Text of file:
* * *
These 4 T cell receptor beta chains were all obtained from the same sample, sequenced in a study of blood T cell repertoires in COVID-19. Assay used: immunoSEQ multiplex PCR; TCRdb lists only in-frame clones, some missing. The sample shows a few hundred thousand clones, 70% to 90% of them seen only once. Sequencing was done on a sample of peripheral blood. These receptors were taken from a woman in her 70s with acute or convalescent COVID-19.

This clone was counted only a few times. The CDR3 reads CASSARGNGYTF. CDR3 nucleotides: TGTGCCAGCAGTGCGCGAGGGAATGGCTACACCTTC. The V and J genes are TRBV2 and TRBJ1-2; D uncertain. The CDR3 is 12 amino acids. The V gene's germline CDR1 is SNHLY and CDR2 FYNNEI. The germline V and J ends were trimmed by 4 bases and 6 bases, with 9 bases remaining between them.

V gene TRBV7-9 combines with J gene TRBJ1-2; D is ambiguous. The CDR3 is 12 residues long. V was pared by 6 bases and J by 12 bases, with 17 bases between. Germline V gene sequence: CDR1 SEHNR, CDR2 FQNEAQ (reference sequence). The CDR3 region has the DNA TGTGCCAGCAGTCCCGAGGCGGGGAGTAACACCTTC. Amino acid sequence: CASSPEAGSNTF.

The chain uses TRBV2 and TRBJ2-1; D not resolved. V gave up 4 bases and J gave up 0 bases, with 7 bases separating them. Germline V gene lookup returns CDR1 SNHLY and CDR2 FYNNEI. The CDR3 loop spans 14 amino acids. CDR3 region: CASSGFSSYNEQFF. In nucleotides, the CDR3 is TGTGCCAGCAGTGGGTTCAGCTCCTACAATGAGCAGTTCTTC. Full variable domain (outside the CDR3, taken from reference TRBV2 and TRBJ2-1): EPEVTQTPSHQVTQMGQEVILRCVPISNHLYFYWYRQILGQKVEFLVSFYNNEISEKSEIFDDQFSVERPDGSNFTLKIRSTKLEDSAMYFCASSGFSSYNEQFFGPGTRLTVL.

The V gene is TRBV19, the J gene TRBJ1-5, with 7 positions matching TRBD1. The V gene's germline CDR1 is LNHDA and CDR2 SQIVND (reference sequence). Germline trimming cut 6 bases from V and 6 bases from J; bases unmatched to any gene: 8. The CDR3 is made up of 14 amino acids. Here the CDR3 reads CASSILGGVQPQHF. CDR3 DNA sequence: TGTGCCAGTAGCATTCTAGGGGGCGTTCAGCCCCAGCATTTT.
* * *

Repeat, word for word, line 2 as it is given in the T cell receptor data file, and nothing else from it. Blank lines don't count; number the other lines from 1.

This clone was counted only a few times. The CDR3 reads CASSARGNGYTF. CDR3 nucleotides: TGTGCCAGCAGTGCGCGAGGGAATGGCTACACCTTC. The V and J genes are TRBV2 and TRBJ1-2; D uncertain. The CDR3 is 12 amino acids. The V gene's germline CDR1 is SNHLY and CDR2 FYNNEI. The germline V and J ends were trimmed by 4 bases and 6 bases, with 9 bases remaining between them.